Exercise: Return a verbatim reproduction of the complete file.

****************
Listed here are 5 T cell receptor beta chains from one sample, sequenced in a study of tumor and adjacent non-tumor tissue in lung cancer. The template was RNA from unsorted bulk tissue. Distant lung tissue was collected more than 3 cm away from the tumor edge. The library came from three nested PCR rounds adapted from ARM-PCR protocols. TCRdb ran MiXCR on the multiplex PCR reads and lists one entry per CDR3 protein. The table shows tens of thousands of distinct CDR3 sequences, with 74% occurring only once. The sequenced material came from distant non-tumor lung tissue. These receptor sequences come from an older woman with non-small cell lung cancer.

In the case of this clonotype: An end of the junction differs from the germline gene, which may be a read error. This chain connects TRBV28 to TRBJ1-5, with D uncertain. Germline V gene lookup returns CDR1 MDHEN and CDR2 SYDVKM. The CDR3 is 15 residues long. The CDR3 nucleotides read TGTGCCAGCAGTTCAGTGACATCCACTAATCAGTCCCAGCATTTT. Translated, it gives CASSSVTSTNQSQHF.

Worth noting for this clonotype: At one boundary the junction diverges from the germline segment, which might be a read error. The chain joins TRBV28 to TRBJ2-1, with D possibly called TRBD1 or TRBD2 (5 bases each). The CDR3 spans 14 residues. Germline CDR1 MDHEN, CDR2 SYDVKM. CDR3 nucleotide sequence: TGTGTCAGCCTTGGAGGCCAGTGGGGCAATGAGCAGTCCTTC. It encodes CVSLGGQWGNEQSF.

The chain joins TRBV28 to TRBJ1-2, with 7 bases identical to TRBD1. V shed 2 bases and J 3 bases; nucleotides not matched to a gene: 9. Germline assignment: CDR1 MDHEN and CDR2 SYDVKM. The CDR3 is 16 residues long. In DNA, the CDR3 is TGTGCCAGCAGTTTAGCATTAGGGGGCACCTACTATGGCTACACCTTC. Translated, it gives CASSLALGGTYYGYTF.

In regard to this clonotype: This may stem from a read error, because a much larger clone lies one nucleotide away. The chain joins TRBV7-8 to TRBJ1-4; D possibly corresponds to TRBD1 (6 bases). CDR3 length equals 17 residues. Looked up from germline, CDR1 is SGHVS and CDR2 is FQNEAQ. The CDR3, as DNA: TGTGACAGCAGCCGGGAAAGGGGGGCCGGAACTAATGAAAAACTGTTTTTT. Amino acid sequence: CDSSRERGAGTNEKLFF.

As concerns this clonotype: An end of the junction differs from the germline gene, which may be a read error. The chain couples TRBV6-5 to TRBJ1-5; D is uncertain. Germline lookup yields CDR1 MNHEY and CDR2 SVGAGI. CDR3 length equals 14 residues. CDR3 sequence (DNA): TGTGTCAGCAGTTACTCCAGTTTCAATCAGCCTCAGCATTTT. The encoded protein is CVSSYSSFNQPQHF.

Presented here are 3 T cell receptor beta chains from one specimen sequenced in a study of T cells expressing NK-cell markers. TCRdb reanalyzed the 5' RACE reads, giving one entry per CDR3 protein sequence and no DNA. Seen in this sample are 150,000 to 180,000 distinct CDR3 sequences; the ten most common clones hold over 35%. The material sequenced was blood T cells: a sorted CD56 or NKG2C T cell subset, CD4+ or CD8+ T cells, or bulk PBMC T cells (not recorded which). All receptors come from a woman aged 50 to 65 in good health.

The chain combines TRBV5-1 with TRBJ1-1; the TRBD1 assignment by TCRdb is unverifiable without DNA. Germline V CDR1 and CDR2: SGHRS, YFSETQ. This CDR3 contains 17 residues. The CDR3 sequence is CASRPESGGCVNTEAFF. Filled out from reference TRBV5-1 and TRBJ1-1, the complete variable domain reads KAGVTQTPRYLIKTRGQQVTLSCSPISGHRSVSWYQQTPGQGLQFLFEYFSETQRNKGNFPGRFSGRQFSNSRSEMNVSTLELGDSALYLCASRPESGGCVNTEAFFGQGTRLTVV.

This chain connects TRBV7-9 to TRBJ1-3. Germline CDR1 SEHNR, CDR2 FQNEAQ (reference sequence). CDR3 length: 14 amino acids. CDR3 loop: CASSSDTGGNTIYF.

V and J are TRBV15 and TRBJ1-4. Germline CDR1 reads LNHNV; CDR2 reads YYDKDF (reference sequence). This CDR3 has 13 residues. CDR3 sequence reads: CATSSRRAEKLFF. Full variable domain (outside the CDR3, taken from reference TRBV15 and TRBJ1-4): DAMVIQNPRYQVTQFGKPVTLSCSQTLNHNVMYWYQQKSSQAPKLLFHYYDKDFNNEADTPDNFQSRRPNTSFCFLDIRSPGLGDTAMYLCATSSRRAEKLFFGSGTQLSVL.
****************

Listed here are 5 T cell receptor beta chains from one sample, sequenced in a study of tumor and adjacent non-tumor tissue in lung cancer. The template was RNA from unsorted bulk tissue. Distant lung tissue was collected more than 3 cm away from the tumor edge. The library came from three nested PCR rounds adapted from ARM-PCR protocols. TCRdb ran MiXCR on the multiplex PCR reads and lists one entry per CDR3 protein. The table shows tens of thousands of distinct CDR3 sequences, with 74% occurring only once. The sequenced material came from distant non-tumor lung tissue. These receptor sequences come from an older woman with non-small cell lung cancer.

In the case of this clonotype: An end of the junction differs from the germline gene, which may be a read error. This chain connects TRBV28 to TRBJ1-5, with D uncertain. Germline V gene lookup returns CDR1 MDHEN and CDR2 SYDVKM. The CDR3 is 15 residues long. The CDR3 nucleotides read TGTGCCAGCAGTTCAGTGACATCCACTAATCAGTCCCAGCATTTT. Translated, it gives CASSSVTSTNQSQHF.

Worth noting for this clonotype: At one boundary the junction diverges from the germline segment, which might be a read error. The chain joins TRBV28 to TRBJ2-1, with D possibly called TRBD1 or TRBD2 (5 bases each). The CDR3 spans 14 residues. Germline CDR1 MDHEN, CDR2 SYDVKM. CDR3 nucleotide sequence: TGTGTCAGCCTTGGAGGCCAGTGGGGCAATGAGCAGTCCTTC. It encodes CVSLGGQWGNEQSF.

The chain joins TRBV28 to TRBJ1-2, with 7 bases identical to TRBD1. V shed 2 bases and J 3 bases; nucleotides not matched to a gene: 9. Germline assignment: CDR1 MDHEN and CDR2 SYDVKM. The CDR3 is 16 residues long. In DNA, the CDR3 is TGTGCCAGCAGTTTAGCATTAGGGGGCACCTACTATGGCTACACCTTC. Translated, it gives CASSLALGGTYYGYTF.

In regard to this clonotype: This may stem from a read error, because a much larger clone lies one nucleotide away. The chain joins TRBV7-8 to TRBJ1-4; D possibly corresponds to TRBD1 (6 bases). CDR3 length equals 17 residues. Looked up from germline, CDR1 is SGHVS and CDR2 is FQNEAQ. The CDR3, as DNA: TGTGACAGCAGCCGGGAAAGGGGGGCCGGAACTAATGAAAAACTGTTTTTT. Amino acid sequence: CDSSRERGAGTNEKLFF.

As concerns this clonotype: An end of the junction differs from the germline gene, which may be a read error. The chain couples TRBV6-5 to TRBJ1-5; D is uncertain. Germline lookup yields CDR1 MNHEY and CDR2 SVGAGI. CDR3 length equals 14 residues. CDR3 sequence (DNA): TGTGTCAGCAGTTACTCCAGTTTCAATCAGCCTCAGCATTTT. The encoded protein is CVSSYSSFNQPQHF.

Presented here are 3 T cell receptor beta chains from one specimen sequenced in a study of T cells expressing NK-cell markers. TCRdb reanalyzed the 5' RACE reads, giving one entry per CDR3 protein sequence and no DNA. Seen in this sample are 150,000 to 180,000 distinct CDR3 sequences; the ten most common clones hold over 35%. The material sequenced was blood T cells: a sorted CD56 or NKG2C T cell subset, CD4+ or CD8+ T cells, or bulk PBMC T cells (not recorded which). All receptors come from a woman aged 50 to 65 in good health.

The chain combines TRBV5-1 with TRBJ1-1; the TRBD1 assignment by TCRdb is unverifiable without DNA. Germline V CDR1 and CDR2: SGHRS, YFSETQ. This CDR3 contains 17 residues. The CDR3 sequence is CASRPESGGCVNTEAFF. Filled out from reference TRBV5-1 and TRBJ1-1, the complete variable domain reads KAGVTQTPRYLIKTRGQQVTLSCSPISGHRSVSWYQQTPGQGLQFLFEYFSETQRNKGNFPGRFSGRQFSNSRSEMNVSTLELGDSALYLCASRPESGGCVNTEAFFGQGTRLTVV.

This chain connects TRBV7-9 to TRBJ1-3. Germline CDR1 SEHNR, CDR2 FQNEAQ (reference sequence). CDR3 length: 14 amino acids. CDR3 loop: CASSSDTGGNTIYF.

V and J are TRBV15 and TRBJ1-4. Germline CDR1 reads LNHNV; CDR2 reads YYDKDF (reference sequence). This CDR3 has 13 residues. CDR3 sequence reads: CATSSRRAEKLFF. Full variable domain (outside the CDR3, taken from reference TRBV15 and TRBJ1-4): DAMVIQNPRYQVTQFGKPVTLSCSQTLNHNVMYWYQQKSSQAPKLLFHYYDKDFNNEADTPDNFQSRRPNTSFCFLDIRSPGLGDTAMYLCATSSRRAEKLFFGSGTQLSVL.